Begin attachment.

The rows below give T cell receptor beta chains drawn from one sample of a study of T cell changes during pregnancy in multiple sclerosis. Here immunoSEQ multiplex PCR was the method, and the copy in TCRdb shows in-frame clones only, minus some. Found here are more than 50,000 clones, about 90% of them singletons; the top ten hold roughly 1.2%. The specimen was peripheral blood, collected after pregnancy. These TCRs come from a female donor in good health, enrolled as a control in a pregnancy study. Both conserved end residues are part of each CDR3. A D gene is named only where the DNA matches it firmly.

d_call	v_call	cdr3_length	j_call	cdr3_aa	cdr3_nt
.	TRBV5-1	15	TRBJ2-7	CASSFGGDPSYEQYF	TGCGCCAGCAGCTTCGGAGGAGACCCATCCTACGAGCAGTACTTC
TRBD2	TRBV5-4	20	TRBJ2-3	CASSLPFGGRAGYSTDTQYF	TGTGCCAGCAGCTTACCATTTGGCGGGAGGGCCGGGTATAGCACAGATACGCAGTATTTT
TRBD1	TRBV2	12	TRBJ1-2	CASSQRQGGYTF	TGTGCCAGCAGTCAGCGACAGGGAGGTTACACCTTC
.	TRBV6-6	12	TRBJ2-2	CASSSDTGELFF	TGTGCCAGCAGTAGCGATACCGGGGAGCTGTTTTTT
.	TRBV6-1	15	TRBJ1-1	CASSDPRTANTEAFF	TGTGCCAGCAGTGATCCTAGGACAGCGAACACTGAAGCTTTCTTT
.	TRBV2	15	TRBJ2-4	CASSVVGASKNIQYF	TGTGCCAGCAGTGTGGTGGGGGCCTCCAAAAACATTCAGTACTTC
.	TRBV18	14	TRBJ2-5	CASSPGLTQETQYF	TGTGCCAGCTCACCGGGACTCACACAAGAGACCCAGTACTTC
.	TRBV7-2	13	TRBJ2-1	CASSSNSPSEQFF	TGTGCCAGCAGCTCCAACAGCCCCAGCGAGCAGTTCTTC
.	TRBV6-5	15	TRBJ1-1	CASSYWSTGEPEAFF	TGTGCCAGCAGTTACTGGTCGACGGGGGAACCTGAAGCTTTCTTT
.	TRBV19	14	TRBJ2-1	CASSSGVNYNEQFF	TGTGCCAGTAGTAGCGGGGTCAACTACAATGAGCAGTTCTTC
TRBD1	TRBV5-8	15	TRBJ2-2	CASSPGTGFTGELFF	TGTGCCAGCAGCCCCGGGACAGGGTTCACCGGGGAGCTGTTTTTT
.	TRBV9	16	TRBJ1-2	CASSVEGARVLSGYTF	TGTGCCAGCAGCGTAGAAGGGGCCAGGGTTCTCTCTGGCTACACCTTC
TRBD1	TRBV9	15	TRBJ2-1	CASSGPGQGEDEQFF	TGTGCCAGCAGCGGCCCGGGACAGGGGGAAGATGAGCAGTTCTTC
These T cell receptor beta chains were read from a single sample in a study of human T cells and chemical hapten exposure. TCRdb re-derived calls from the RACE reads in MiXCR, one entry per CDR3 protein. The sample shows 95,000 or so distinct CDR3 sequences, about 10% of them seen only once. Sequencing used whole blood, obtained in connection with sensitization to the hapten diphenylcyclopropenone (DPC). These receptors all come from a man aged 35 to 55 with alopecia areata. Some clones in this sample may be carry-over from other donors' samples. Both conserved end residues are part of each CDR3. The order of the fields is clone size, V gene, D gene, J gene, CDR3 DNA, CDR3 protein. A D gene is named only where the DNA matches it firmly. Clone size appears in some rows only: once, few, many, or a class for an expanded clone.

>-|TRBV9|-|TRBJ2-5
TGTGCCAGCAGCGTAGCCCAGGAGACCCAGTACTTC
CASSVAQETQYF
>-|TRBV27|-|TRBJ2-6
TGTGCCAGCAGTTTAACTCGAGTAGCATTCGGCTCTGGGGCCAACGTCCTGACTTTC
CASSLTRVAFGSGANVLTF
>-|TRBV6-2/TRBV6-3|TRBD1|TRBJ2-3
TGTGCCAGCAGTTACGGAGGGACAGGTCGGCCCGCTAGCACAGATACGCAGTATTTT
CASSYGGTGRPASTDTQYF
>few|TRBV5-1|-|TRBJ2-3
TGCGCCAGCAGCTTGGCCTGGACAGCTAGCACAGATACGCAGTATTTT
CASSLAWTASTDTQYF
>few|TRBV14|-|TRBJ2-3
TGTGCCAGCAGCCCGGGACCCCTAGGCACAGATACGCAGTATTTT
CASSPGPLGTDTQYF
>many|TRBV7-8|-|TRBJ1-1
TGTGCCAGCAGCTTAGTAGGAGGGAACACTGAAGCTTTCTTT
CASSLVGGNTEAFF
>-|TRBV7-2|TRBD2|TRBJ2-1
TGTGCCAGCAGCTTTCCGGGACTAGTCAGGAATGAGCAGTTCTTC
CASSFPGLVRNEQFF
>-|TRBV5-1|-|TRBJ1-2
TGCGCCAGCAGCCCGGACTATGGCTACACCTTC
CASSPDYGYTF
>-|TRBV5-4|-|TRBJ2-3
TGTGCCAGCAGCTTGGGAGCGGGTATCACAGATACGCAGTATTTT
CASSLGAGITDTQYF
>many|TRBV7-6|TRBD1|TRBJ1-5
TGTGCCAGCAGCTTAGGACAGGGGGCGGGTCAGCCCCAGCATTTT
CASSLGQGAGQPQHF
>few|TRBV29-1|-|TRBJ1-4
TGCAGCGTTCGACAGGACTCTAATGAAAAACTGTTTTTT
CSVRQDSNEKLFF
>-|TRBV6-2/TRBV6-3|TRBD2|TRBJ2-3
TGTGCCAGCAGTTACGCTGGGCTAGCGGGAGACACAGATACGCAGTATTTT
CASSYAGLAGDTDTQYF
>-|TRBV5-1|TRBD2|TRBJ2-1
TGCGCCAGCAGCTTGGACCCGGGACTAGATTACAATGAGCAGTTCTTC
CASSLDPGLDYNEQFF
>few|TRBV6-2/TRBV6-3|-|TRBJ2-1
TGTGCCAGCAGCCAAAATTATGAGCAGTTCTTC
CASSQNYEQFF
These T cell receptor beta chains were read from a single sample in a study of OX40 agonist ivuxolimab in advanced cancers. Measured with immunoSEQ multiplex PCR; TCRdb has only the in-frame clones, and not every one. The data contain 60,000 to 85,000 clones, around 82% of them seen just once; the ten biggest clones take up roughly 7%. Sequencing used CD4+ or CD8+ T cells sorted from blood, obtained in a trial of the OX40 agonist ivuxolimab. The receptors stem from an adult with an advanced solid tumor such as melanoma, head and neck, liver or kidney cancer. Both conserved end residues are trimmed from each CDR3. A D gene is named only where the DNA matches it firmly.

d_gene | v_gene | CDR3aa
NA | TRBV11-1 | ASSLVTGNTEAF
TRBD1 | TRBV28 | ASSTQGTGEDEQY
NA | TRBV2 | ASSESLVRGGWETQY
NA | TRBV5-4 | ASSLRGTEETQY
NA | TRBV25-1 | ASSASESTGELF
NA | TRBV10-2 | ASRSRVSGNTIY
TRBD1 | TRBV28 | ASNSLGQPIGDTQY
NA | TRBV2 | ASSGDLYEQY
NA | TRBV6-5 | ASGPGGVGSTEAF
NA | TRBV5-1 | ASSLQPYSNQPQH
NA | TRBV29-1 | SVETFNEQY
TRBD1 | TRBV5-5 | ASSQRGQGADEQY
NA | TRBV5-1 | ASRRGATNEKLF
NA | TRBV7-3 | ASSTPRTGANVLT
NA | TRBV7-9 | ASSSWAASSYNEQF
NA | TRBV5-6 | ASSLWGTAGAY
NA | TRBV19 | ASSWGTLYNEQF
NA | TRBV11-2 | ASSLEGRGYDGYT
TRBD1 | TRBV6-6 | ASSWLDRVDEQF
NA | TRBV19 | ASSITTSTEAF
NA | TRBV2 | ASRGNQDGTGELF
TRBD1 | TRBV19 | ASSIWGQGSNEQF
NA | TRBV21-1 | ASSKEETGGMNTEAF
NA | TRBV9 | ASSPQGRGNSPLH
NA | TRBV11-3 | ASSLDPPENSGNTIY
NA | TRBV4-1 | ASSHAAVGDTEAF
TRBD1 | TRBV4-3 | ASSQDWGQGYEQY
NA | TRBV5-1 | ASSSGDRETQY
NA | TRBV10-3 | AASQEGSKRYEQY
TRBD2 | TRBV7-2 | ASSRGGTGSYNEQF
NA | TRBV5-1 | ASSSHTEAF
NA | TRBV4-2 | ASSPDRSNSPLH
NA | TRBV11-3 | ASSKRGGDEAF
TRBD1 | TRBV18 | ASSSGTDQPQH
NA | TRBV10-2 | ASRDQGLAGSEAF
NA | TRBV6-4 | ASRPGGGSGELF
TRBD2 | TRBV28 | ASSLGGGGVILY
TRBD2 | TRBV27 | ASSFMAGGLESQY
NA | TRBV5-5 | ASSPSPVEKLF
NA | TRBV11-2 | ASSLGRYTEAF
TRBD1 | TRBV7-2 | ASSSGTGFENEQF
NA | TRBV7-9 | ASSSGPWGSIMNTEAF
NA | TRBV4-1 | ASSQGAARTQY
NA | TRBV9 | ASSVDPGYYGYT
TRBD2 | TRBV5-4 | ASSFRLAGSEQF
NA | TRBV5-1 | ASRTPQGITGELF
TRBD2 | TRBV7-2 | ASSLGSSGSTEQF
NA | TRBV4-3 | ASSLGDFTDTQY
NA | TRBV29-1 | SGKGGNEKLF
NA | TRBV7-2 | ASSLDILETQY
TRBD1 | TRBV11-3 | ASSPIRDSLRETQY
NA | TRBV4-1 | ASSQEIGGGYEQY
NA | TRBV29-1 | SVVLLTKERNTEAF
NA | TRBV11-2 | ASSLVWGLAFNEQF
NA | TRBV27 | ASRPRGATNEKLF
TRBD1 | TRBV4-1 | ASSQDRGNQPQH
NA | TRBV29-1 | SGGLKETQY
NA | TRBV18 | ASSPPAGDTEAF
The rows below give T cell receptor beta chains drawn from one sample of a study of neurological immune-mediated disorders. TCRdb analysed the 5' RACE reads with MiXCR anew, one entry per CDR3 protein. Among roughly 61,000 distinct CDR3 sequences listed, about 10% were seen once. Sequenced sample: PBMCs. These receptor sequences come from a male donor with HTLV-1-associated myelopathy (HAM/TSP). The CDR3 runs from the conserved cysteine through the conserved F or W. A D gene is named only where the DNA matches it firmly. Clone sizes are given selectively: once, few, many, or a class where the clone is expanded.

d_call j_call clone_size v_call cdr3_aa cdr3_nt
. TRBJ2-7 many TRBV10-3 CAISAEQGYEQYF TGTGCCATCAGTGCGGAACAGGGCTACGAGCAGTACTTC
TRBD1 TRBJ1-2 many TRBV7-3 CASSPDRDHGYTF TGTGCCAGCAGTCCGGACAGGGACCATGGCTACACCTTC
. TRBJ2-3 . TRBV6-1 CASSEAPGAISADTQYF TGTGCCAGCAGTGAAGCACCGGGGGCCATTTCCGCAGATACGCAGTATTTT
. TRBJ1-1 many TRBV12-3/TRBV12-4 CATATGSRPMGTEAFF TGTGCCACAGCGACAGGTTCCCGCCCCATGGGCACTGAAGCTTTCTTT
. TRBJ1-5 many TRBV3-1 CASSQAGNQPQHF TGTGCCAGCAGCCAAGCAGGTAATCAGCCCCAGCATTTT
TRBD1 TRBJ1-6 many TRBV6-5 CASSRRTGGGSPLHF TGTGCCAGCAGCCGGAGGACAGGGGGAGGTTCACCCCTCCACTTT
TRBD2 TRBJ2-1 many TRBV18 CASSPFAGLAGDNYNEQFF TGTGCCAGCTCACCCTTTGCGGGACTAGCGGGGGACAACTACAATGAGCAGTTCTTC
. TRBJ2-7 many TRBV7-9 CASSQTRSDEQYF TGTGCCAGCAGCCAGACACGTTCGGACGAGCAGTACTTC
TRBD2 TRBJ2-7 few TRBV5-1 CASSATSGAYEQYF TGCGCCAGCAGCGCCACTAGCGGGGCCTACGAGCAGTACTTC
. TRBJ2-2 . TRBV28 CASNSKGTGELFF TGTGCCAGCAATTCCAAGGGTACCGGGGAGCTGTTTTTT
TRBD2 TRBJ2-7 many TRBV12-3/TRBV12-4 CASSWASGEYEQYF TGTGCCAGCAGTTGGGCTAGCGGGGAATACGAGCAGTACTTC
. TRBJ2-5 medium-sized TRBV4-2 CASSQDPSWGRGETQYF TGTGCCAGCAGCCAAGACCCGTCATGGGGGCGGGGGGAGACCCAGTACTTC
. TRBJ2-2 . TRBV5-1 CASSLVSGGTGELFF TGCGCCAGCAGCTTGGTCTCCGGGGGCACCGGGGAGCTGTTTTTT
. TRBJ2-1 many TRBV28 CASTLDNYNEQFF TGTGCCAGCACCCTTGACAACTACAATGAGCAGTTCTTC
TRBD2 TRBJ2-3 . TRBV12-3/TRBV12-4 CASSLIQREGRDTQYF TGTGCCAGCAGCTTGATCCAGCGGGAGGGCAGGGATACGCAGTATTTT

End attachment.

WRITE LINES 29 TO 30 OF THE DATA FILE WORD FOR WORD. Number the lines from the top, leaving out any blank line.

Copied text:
>few|TRBV14|-|TRBJ2-3
TGTGCCAGCAGCCCGGGACCCCTAGGCACAGATACGCAGTATTTT